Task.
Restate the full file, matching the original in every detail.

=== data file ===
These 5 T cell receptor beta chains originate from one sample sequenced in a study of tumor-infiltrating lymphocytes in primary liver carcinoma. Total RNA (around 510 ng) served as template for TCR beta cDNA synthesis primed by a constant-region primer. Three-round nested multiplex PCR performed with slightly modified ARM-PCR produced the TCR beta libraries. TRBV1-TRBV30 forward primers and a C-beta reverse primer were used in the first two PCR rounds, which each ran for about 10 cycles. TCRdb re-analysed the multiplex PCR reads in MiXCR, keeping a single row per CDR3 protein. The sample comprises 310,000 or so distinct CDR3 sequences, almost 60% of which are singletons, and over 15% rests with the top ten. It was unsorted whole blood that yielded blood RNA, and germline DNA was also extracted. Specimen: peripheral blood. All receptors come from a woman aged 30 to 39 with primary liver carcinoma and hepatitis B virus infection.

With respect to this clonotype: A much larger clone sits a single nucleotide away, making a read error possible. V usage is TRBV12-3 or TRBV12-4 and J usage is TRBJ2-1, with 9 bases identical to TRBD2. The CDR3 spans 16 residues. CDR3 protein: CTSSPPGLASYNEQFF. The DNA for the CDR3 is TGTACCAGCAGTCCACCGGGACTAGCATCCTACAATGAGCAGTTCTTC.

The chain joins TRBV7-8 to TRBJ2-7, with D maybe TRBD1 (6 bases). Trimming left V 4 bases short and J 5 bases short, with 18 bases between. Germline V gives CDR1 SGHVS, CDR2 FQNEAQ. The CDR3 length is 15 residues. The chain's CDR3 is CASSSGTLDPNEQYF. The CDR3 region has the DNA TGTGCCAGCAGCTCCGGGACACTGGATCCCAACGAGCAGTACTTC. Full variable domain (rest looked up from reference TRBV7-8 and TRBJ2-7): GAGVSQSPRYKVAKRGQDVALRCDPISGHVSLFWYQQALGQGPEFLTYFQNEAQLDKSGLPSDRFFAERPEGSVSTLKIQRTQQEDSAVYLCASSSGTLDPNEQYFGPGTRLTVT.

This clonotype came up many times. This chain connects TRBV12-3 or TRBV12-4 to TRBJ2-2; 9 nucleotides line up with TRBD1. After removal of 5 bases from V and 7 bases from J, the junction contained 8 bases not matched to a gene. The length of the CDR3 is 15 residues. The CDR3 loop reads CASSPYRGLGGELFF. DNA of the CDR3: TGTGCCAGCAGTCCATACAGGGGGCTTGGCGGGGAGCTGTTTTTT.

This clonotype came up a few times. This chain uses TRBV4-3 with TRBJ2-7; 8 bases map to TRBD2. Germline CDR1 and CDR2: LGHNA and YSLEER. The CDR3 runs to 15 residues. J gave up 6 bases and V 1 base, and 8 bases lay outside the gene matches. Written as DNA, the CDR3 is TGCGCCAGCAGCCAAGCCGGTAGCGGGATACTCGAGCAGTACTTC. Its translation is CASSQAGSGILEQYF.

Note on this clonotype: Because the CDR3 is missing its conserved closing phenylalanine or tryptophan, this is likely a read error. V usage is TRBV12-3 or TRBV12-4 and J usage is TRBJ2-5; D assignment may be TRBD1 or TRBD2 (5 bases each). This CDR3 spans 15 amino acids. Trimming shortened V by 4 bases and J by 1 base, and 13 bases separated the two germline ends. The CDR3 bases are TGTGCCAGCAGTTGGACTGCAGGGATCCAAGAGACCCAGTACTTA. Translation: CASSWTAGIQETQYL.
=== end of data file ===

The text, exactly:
These 5 T cell receptor beta chains originate from one sample sequenced in a study of tumor-infiltrating lymphocytes in primary liver carcinoma. Total RNA (around 510 ng) served as template for TCR beta cDNA synthesis primed by a constant-region primer. Three-round nested multiplex PCR performed with slightly modified ARM-PCR produced the TCR beta libraries. TRBV1-TRBV30 forward primers and a C-beta reverse primer were used in the first two PCR rounds, which each ran for about 10 cycles. TCRdb re-analysed the multiplex PCR reads in MiXCR, keeping a single row per CDR3 protein. The sample comprises 310,000 or so distinct CDR3 sequences, almost 60% of which are singletons, and over 15% rests with the top ten. It was unsorted whole blood that yielded blood RNA, and germline DNA was also extracted. Specimen: peripheral blood. All receptors come from a woman aged 30 to 39 with primary liver carcinoma and hepatitis B virus infection.

With respect to this clonotype: A much larger clone sits a single nucleotide away, making a read error possible. V usage is TRBV12-3 or TRBV12-4 and J usage is TRBJ2-1, with 9 bases identical to TRBD2. The CDR3 spans 16 residues. CDR3 protein: CTSSPPGLASYNEQFF. The DNA for the CDR3 is TGTACCAGCAGTCCACCGGGACTAGCATCCTACAATGAGCAGTTCTTC.

The chain joins TRBV7-8 to TRBJ2-7, with D maybe TRBD1 (6 bases). Trimming left V 4 bases short and J 5 bases short, with 18 bases between. Germline V gives CDR1 SGHVS, CDR2 FQNEAQ. The CDR3 length is 15 residues. The chain's CDR3 is CASSSGTLDPNEQYF. The CDR3 region has the DNA TGTGCCAGCAGCTCCGGGACACTGGATCCCAACGAGCAGTACTTC. Full variable domain (rest looked up from reference TRBV7-8 and TRBJ2-7): GAGVSQSPRYKVAKRGQDVALRCDPISGHVSLFWYQQALGQGPEFLTYFQNEAQLDKSGLPSDRFFAERPEGSVSTLKIQRTQQEDSAVYLCASSSGTLDPNEQYFGPGTRLTVT.

This clonotype came up many times. This chain connects TRBV12-3 or TRBV12-4 to TRBJ2-2; 9 nucleotides line up with TRBD1. After removal of 5 bases from V and 7 bases from J, the junction contained 8 bases not matched to a gene. The length of the CDR3 is 15 residues. The CDR3 loop reads CASSPYRGLGGELFF. DNA of the CDR3: TGTGCCAGCAGTCCATACAGGGGGCTTGGCGGGGAGCTGTTTTTT.

This clonotype came up a few times. This chain uses TRBV4-3 with TRBJ2-7; 8 bases map to TRBD2. Germline CDR1 and CDR2: LGHNA and YSLEER. The CDR3 runs to 15 residues. J gave up 6 bases and V 1 base, and 8 bases lay outside the gene matches. Written as DNA, the CDR3 is TGCGCCAGCAGCCAAGCCGGTAGCGGGATACTCGAGCAGTACTTC. Its translation is CASSQAGSGILEQYF.

Note on this clonotype: Because the CDR3 is missing its conserved closing phenylalanine or tryptophan, this is likely a read error. V usage is TRBV12-3 or TRBV12-4 and J usage is TRBJ2-5; D assignment may be TRBD1 or TRBD2 (5 bases each). This CDR3 spans 15 amino acids. Trimming shortened V by 4 bases and J by 1 base, and 13 bases separated the two germline ends. The CDR3 bases are TGTGCCAGCAGTTGGACTGCAGGGATCCAAGAGACCCAGTACTTA. Translation: CASSWTAGIQETQYL.